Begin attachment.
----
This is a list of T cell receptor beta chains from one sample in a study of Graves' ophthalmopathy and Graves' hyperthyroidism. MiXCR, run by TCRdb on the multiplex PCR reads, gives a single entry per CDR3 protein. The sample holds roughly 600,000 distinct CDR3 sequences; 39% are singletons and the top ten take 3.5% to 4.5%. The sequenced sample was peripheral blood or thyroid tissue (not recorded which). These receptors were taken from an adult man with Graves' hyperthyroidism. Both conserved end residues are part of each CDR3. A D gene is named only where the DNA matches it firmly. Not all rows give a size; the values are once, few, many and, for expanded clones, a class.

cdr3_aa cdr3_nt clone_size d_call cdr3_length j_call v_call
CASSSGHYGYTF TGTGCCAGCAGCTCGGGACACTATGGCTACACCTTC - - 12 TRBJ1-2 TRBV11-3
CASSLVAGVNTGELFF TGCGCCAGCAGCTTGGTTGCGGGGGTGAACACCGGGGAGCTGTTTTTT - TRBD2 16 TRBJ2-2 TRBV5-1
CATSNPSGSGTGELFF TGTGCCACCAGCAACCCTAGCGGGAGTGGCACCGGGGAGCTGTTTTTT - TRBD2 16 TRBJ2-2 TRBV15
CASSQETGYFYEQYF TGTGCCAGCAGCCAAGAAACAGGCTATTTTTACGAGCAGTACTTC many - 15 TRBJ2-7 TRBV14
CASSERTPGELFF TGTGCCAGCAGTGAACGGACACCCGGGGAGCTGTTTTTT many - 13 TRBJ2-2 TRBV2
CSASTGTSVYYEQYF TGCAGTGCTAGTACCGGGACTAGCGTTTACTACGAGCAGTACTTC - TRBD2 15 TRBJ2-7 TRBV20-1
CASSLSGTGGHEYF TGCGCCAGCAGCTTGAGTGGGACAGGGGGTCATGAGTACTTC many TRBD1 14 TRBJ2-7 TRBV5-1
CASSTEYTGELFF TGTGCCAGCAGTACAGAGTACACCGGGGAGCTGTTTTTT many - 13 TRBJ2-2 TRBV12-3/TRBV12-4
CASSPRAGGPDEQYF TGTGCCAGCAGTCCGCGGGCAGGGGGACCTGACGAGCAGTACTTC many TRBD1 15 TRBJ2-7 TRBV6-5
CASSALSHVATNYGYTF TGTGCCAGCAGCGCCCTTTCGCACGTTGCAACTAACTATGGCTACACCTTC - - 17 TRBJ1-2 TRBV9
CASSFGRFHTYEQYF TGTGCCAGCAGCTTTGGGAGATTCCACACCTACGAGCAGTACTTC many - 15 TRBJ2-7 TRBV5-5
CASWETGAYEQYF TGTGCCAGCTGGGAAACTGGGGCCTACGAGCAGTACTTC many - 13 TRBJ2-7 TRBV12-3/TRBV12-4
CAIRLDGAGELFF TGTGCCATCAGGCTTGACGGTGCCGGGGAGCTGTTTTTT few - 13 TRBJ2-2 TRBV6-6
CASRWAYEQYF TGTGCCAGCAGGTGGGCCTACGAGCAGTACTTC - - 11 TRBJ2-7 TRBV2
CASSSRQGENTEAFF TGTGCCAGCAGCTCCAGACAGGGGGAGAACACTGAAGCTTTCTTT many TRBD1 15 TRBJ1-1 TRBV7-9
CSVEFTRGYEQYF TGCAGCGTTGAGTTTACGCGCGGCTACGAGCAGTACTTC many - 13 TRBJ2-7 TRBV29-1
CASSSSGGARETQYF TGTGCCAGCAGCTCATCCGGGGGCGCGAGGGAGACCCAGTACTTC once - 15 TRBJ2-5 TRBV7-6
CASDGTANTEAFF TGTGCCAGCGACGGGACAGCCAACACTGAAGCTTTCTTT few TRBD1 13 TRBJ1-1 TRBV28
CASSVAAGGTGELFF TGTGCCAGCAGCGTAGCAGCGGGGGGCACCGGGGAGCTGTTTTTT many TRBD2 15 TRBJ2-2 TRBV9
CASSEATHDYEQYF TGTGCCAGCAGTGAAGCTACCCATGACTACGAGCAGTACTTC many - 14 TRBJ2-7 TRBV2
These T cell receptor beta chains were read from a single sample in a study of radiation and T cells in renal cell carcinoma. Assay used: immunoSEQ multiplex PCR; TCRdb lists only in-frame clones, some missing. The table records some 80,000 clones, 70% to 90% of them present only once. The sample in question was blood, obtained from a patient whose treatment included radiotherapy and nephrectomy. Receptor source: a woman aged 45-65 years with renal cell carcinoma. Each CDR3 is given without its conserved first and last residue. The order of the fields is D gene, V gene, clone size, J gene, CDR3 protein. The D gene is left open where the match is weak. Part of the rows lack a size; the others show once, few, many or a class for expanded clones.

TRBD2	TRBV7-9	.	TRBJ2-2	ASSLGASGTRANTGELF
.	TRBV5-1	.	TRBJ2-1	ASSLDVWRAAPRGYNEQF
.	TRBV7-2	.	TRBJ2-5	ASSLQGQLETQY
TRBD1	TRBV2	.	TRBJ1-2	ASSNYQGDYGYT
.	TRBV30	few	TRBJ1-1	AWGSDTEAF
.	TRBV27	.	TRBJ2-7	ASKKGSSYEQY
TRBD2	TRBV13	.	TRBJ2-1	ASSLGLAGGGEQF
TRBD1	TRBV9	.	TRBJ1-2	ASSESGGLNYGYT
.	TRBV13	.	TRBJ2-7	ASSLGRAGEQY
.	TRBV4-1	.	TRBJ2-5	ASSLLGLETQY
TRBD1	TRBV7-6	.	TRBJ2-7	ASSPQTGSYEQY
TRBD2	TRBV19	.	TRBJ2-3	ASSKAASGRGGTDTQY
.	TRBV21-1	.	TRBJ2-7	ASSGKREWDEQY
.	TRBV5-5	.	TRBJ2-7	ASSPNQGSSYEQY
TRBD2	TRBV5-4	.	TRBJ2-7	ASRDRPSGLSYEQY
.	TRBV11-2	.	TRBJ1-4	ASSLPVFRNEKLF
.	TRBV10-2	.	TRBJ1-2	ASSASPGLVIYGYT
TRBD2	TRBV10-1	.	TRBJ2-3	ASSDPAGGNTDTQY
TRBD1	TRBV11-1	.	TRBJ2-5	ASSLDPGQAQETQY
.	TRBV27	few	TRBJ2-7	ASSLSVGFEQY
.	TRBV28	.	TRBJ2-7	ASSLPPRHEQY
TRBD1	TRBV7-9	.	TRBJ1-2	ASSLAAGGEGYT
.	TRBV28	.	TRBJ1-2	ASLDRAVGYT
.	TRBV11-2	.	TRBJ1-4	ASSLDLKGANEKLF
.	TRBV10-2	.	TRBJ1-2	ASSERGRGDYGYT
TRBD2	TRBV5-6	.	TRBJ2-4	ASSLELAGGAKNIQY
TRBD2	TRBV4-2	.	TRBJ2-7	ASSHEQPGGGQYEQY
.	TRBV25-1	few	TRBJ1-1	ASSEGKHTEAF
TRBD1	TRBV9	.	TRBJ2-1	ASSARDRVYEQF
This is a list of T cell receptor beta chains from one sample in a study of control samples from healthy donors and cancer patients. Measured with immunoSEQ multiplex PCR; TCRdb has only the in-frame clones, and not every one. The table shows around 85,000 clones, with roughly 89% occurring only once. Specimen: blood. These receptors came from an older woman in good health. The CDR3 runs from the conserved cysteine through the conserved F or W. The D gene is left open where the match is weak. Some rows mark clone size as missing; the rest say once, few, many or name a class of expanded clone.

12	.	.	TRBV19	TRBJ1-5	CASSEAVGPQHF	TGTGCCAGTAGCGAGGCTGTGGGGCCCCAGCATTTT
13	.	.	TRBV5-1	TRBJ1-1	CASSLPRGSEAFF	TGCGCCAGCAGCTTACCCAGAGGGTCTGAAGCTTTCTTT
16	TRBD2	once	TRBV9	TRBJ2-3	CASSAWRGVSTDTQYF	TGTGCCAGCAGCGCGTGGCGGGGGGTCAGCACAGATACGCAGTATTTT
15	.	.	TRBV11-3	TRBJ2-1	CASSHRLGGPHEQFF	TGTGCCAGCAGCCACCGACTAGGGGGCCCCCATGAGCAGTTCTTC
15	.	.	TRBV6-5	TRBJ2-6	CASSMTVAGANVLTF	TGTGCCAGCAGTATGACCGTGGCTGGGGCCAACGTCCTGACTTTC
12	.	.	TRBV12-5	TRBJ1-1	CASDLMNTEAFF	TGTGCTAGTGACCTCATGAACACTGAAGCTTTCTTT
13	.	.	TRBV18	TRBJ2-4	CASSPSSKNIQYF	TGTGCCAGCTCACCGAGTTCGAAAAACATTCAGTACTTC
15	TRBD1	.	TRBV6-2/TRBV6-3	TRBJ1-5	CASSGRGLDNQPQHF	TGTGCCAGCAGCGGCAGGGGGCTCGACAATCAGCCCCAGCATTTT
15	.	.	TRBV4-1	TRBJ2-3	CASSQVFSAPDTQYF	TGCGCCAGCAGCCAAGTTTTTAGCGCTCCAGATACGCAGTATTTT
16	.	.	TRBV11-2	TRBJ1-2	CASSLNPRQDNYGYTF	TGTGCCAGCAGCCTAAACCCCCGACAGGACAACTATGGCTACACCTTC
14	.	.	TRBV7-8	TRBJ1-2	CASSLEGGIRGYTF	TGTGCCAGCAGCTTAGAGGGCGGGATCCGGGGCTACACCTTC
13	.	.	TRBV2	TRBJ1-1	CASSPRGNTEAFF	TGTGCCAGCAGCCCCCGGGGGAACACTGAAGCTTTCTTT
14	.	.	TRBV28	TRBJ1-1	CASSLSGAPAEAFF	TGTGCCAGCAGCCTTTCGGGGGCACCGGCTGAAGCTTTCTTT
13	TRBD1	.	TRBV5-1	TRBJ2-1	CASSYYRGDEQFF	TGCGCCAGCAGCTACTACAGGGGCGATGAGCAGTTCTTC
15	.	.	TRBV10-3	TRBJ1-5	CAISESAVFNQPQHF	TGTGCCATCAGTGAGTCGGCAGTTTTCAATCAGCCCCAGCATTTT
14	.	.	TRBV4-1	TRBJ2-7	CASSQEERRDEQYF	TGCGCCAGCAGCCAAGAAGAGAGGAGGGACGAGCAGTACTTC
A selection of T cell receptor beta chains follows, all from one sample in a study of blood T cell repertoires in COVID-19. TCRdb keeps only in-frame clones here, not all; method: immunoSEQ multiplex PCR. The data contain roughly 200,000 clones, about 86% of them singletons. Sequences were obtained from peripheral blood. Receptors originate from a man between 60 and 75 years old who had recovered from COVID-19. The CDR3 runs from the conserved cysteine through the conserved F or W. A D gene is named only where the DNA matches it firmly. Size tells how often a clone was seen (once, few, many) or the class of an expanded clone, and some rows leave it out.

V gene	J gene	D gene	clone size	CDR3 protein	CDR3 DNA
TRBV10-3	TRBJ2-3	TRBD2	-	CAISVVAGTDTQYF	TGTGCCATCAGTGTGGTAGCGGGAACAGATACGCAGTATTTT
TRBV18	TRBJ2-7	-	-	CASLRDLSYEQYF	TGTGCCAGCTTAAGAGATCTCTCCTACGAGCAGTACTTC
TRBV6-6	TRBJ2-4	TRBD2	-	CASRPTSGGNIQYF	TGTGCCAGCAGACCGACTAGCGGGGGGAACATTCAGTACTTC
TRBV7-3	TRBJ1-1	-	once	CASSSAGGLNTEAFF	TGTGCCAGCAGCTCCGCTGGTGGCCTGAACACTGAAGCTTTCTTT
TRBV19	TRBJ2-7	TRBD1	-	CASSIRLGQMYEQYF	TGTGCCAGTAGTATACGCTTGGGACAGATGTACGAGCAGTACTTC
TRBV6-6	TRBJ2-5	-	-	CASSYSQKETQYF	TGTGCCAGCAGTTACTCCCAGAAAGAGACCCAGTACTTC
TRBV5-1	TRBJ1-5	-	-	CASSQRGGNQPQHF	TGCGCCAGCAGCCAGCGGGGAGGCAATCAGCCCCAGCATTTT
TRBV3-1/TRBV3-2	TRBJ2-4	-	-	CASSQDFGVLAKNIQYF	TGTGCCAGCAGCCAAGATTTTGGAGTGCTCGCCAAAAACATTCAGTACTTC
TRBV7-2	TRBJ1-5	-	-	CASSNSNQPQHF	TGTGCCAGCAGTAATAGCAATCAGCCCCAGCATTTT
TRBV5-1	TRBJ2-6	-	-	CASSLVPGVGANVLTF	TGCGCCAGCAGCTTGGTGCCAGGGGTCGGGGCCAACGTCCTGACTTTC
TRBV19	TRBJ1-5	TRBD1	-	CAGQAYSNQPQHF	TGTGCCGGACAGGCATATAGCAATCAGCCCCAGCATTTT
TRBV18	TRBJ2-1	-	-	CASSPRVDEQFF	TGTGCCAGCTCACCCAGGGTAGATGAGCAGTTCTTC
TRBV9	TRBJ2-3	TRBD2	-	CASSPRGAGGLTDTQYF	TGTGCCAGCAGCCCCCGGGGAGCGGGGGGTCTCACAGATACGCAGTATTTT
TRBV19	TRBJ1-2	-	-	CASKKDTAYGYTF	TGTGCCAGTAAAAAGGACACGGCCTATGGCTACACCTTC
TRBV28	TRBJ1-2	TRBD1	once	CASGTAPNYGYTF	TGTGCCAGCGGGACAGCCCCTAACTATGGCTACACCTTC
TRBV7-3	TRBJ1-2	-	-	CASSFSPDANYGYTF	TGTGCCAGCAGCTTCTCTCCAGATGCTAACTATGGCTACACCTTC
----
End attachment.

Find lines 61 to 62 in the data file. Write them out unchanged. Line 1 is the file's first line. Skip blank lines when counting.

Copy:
15	TRBD1	.	TRBV6-2/TRBV6-3	TRBJ1-5	CASSGRGLDNQPQHF	TGTGCCAGCAGCGGCAGGGGGCTCGACAATCAGCCCCAGCATTTT
15	.	.	TRBV4-1	TRBJ2-3	CASSQVFSAPDTQYF	TGCGCCAGCAGCCAAGTTTTTAGCGCTCCAGATACGCAGTATTTT